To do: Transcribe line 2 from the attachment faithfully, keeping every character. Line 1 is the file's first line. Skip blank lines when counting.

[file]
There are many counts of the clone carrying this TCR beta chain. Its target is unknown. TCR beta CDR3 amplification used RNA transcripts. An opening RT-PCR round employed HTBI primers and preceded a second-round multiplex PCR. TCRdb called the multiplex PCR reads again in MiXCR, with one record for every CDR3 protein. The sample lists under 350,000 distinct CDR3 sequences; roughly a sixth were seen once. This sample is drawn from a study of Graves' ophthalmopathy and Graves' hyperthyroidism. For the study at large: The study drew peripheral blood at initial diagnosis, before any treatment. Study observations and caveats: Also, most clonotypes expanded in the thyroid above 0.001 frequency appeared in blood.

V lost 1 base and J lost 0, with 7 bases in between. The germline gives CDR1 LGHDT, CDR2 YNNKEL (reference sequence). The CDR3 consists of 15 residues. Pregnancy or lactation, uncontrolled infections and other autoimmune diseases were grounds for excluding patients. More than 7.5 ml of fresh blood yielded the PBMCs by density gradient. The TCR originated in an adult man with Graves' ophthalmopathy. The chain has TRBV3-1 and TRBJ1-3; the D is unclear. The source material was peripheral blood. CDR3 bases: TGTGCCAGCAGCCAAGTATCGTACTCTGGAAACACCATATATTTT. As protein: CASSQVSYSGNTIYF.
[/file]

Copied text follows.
V lost 1 base and J lost 0, with 7 bases in between. The germline gives CDR1 LGHDT, CDR2 YNNKEL (reference sequence). The CDR3 consists of 15 residues. Pregnancy or lactation, uncontrolled infections and other autoimmune diseases were grounds for excluding patients. More than 7.5 ml of fresh blood yielded the PBMCs by density gradient. The TCR originated in an adult man with Graves' ophthalmopathy. The chain has TRBV3-1 and TRBJ1-3; the D is unclear. The source material was peripheral blood. CDR3 bases: TGTGCCAGCAGCCAAGTATCGTACTCTGGAAACACCATATATTTT. As protein: CASSQVSYSGNTIYF.